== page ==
Thursday, July 11, 2013

Clarity: one word can land you in a heap ‘o trouble

There are many words in the English language that are wonderful, precise, and so chalk-full of implied meaning that you only need that one word, instead of five or ten, to give a line impact. 

The problem is when a strong word can imply drastically different meanings, depending on the context.

Here’s the first draft example I’m going to use from SCARLIGHT:

And that’s what I want to paint. Light on her body. Just that.
Not Kell, the person, but Kell, the object.
I’m not interested in anything else.
But if I want to paint her, first I have to make her agree to take her clothes off. To show me all her scars at once. To stand still and obedient until I’ve had my fill.

Now, I’m using several strong words to get my point across in that snippet. Unfortunately, I ended up over-compensating, and got myself into trouble.

Your impression of Jay, from that little bit, is probably that’s he’s creepy. A stalker. Possibly an abusive, predatory sociopathic criminal in the making.

Let’s look at the words I used in one line, then let’s look at the same piece of writing after it’s been edited for clarity.
To stand still and obedient until I’ve had my fill.

This bolded line is the heart of the problem.

Now, what I wanted the reader to get out of this short snippet was:

  1. Jay has a very strong desire towards Kell.
  2. As a painter, he’s looking at her as a potential model, so obviously he would want to paint her under the best conditions: good light, and her holding a pose properly/not moving.
  3. Because of past baggage, he is unconsciously trying to maintain distance and only see her as a model, to the point where I wanted it to be obvious that he’s actively lying to himself.

That’s a lot to pack into 64 words, right?

Too much in fact. There are three problems with that first-draft snippet:

  1. It’s too short, therefore not enough clarity/explanation, so it’s easy to leap to conclusions/misunderstand.
  2. The specific word ‘obedient’ is way too strong a word. It insinuates that Jay wants total power/control over Kell, when all I really wanted to say, was that he badly wants her to be a ‘good/ideal’ model.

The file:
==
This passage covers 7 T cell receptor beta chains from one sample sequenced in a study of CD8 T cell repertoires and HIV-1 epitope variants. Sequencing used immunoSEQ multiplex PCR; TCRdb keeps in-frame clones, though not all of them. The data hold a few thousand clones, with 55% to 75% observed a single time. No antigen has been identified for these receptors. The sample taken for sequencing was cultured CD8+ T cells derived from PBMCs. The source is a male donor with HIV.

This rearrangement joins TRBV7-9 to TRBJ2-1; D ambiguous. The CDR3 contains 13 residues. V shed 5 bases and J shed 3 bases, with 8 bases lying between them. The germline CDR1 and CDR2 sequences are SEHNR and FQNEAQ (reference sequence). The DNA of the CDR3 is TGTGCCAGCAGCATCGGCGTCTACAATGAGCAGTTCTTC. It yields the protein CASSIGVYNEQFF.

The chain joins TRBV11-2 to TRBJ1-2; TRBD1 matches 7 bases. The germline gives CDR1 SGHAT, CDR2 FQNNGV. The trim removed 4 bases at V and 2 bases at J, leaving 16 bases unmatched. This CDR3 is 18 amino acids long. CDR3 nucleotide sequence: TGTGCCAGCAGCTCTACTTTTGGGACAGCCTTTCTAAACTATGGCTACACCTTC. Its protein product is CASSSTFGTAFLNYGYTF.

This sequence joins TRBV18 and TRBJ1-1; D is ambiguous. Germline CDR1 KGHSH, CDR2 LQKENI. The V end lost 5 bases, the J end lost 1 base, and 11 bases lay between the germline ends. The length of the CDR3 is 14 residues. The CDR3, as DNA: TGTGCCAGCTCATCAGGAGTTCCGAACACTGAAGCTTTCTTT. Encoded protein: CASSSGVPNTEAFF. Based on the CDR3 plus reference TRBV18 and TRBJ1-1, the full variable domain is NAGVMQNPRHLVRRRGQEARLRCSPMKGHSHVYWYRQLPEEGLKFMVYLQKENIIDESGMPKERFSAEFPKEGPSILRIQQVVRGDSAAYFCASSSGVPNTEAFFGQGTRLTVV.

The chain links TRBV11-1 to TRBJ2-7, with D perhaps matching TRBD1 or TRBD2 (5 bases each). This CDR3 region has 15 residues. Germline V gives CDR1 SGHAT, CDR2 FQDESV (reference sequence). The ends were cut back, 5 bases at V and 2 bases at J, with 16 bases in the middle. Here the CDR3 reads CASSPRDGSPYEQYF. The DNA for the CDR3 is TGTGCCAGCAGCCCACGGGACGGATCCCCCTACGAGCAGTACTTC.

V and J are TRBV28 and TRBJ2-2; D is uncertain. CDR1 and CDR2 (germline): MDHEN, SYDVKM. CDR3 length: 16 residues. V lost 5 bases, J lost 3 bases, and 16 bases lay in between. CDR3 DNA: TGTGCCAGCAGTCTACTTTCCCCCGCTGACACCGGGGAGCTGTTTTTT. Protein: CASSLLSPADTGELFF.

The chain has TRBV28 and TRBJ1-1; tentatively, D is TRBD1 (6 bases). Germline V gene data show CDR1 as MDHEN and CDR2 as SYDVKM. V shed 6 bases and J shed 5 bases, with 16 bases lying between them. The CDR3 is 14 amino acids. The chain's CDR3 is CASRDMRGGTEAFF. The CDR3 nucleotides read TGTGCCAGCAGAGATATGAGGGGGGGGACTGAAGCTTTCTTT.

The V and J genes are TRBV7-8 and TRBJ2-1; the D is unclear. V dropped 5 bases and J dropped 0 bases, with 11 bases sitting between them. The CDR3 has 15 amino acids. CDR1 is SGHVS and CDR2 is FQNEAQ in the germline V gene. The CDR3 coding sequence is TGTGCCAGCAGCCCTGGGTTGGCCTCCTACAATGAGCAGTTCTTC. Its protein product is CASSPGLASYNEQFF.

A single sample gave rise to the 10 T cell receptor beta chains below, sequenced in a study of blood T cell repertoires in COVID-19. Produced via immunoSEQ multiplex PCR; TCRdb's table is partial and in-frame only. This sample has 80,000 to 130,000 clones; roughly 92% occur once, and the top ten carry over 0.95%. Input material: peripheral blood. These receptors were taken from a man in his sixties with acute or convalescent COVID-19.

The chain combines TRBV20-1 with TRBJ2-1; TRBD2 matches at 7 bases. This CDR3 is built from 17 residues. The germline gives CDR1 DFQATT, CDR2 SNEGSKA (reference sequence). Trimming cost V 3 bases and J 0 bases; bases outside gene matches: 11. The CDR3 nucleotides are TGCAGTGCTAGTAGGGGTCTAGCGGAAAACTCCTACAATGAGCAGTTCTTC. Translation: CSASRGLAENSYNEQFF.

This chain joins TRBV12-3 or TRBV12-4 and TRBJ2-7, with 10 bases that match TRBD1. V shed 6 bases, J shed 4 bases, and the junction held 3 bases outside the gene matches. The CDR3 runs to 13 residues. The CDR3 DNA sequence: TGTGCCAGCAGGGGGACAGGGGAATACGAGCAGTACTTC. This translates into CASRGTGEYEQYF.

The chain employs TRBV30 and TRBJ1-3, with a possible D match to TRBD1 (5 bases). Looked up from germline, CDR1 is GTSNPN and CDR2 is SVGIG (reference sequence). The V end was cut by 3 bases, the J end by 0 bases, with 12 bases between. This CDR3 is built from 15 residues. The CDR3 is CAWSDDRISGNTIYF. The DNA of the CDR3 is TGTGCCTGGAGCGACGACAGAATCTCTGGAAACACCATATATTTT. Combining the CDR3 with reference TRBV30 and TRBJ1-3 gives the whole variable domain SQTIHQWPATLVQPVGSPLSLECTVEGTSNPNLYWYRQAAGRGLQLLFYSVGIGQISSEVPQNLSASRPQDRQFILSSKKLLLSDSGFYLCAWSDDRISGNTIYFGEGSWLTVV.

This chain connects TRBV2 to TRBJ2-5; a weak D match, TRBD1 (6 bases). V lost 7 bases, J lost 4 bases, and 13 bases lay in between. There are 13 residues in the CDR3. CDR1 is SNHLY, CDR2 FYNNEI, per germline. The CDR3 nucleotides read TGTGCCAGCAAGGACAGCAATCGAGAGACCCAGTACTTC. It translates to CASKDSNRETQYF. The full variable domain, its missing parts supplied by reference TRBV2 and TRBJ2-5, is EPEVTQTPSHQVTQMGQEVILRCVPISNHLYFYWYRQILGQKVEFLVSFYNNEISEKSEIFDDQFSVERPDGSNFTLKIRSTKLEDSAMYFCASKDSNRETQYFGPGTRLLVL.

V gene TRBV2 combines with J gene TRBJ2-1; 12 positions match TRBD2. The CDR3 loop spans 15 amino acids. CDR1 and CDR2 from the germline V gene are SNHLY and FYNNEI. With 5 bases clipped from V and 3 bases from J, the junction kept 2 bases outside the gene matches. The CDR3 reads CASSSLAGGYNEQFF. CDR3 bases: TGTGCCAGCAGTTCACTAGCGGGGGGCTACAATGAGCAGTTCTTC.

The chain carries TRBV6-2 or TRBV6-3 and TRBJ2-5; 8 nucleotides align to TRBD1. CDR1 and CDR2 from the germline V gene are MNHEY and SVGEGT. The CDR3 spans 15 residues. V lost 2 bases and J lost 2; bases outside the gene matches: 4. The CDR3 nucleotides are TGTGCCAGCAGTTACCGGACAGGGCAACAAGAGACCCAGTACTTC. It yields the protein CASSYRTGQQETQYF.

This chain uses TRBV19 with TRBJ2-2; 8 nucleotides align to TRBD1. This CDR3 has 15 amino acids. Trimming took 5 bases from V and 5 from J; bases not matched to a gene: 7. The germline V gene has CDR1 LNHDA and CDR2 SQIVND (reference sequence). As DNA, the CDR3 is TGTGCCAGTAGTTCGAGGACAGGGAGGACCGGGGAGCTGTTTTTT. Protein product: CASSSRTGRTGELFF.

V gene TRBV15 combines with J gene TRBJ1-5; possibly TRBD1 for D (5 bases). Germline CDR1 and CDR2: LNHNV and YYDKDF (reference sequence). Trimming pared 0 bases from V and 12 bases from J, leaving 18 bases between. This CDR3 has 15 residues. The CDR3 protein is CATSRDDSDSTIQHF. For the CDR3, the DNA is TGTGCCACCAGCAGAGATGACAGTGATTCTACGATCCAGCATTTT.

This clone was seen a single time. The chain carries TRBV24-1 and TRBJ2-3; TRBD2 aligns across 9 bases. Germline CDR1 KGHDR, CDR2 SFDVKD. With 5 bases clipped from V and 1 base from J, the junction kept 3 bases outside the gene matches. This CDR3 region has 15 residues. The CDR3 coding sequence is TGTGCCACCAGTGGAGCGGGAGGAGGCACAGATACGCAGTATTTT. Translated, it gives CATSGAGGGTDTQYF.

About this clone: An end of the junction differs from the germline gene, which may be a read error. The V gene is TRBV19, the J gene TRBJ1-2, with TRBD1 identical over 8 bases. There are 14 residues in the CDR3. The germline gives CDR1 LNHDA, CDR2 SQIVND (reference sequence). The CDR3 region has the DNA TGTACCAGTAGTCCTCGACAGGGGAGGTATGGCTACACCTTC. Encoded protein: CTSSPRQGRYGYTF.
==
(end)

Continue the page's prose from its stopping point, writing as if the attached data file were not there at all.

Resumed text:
3. The insinuation, based on the layout of the entire bolded sentence, that Jay is not viewing Kell as a human being, that his desire matters more than what she would/could want to do. This builds on the previous lines, “Not Kell, the person, but Kell, the object.”, and blows it way out of proportion.

Now, here it is again after one edit (as in, do not consider this ‘polished’ yet). Note that I did not touch 6 out of the original 8 lines:

And that’s what I want to paint. Light on her body. Just that.
Not Kell, the person, but Kell, the object.
I’m not interested in anything else. She could be a potted plant, or a bowl of fruit. I just want her to be my model, but if I want to paint her, first I have to make her agree to take her clothes off. To show me all her scars at once. To pose under ideal lighting conditions until I’m done.

I wanted to keep the insinuation of a power-struggle, because... well, it makes sense with the characters, their backgrounds, and the fact they’re both scarred up, physically, emotionally, and psychology.

So, what did I do to try to fix? Well, first I tried to remove the possible insinuation of sexual predation by specifying, “She could be a potted plant, or a bowl of fruit.” Hopefully, that also makes it clearer that he’s intentionally trying to only look at her that way... lying to himself. Then I touched up the original middle line, added, “I just want her to be my model...” to the beginning. Finally, I completely re-wrote that troublesome ‘obedient’ line at the end, again, to make it clear this isn’t about holding her hostage, forcing her to do something she doesn’t want to do, de-humanizing her... he just wants her to be a ‘good model’ because he badly wants to paint her.

Now, did I accomplish those three points I was aiming for, and remove the three problems that took it too far?